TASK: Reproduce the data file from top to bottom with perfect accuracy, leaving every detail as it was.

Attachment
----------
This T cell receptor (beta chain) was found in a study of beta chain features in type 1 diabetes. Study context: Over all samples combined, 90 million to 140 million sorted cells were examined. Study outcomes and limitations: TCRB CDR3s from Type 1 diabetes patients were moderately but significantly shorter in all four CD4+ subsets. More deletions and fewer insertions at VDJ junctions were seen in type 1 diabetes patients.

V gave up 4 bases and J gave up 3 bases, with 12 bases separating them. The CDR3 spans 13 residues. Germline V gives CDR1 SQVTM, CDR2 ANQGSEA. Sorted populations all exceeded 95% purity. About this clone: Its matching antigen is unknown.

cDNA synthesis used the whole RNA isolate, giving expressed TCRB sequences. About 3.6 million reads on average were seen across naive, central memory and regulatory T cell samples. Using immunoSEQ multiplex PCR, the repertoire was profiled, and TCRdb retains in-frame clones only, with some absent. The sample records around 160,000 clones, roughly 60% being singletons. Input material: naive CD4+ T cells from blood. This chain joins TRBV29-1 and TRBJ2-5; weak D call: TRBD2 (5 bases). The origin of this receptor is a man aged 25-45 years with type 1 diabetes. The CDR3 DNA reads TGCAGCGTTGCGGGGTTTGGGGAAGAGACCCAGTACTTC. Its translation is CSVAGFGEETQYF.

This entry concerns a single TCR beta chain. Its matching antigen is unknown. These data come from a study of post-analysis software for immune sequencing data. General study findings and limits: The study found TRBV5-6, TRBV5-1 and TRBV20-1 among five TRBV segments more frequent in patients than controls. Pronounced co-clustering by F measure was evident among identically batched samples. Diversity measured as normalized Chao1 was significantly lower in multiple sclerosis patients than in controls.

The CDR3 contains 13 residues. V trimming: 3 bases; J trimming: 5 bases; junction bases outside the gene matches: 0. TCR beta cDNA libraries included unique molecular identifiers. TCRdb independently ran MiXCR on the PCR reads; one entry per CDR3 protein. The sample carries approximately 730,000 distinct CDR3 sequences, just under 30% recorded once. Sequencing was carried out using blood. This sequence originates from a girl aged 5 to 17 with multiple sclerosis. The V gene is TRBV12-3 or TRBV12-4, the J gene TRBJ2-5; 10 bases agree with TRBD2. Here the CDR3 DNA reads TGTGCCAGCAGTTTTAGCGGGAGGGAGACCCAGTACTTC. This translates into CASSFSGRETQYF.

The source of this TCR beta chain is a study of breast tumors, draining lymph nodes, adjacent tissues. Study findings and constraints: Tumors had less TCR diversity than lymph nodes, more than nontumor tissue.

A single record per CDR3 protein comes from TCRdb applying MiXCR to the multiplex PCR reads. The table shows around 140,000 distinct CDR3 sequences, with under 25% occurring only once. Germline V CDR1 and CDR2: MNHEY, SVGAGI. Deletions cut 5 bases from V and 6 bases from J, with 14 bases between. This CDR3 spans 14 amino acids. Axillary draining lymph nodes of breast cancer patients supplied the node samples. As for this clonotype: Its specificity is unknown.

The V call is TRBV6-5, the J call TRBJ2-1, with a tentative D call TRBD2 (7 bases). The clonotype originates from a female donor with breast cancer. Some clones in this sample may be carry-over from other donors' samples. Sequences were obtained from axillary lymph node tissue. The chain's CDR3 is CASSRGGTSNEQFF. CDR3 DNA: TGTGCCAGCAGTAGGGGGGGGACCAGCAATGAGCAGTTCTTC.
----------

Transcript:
This T cell receptor (beta chain) was found in a study of beta chain features in type 1 diabetes. Study context: Over all samples combined, 90 million to 140 million sorted cells were examined. Study outcomes and limitations: TCRB CDR3s from Type 1 diabetes patients were moderately but significantly shorter in all four CD4+ subsets. More deletions and fewer insertions at VDJ junctions were seen in type 1 diabetes patients.

V gave up 4 bases and J gave up 3 bases, with 12 bases separating them. The CDR3 spans 13 residues. Germline V gives CDR1 SQVTM, CDR2 ANQGSEA. Sorted populations all exceeded 95% purity. About this clone: Its matching antigen is unknown.

cDNA synthesis used the whole RNA isolate, giving expressed TCRB sequences. About 3.6 million reads on average were seen across naive, central memory and regulatory T cell samples. Using immunoSEQ multiplex PCR, the repertoire was profiled, and TCRdb retains in-frame clones only, with some absent. The sample records around 160,000 clones, roughly 60% being singletons. Input material: naive CD4+ T cells from blood. This chain joins TRBV29-1 and TRBJ2-5; weak D call: TRBD2 (5 bases). The origin of this receptor is a man aged 25-45 years with type 1 diabetes. The CDR3 DNA reads TGCAGCGTTGCGGGGTTTGGGGAAGAGACCCAGTACTTC. Its translation is CSVAGFGEETQYF.

This entry concerns a single TCR beta chain. Its matching antigen is unknown. These data come from a study of post-analysis software for immune sequencing data. General study findings and limits: The study found TRBV5-6, TRBV5-1 and TRBV20-1 among five TRBV segments more frequent in patients than controls. Pronounced co-clustering by F measure was evident among identically batched samples. Diversity measured as normalized Chao1 was significantly lower in multiple sclerosis patients than in controls.

The CDR3 contains 13 residues. V trimming: 3 bases; J trimming: 5 bases; junction bases outside the gene matches: 0. TCR beta cDNA libraries included unique molecular identifiers. TCRdb independently ran MiXCR on the PCR reads; one entry per CDR3 protein. The sample carries approximately 730,000 distinct CDR3 sequences, just under 30% recorded once. Sequencing was carried out using blood. This sequence originates from a girl aged 5 to 17 with multiple sclerosis. The V gene is TRBV12-3 or TRBV12-4, the J gene TRBJ2-5; 10 bases agree with TRBD2. Here the CDR3 DNA reads TGTGCCAGCAGTTTTAGCGGGAGGGAGACCCAGTACTTC. This translates into CASSFSGRETQYF.

The source of this TCR beta chain is a study of breast tumors, draining lymph nodes, adjacent tissues. Study findings and constraints: Tumors had less TCR diversity than lymph nodes, more than nontumor tissue.

A single record per CDR3 protein comes from TCRdb applying MiXCR to the multiplex PCR reads. The table shows around 140,000 distinct CDR3 sequences, with under 25% occurring only once. Germline V CDR1 and CDR2: MNHEY, SVGAGI. Deletions cut 5 bases from V and 6 bases from J, with 14 bases between. This CDR3 spans 14 amino acids. Axillary draining lymph nodes of breast cancer patients supplied the node samples. As for this clonotype: Its specificity is unknown.

The V call is TRBV6-5, the J call TRBJ2-1, with a tentative D call TRBD2 (7 bases). The clonotype originates from a female donor with breast cancer. Some clones in this sample may be carry-over from other donors' samples. Sequences were obtained from axillary lymph node tissue. The chain's CDR3 is CASSRGGTSNEQFF. CDR3 DNA: TGTGCCAGCAGTAGGGGGGGGACCAGCAATGAGCAGTTCTTC.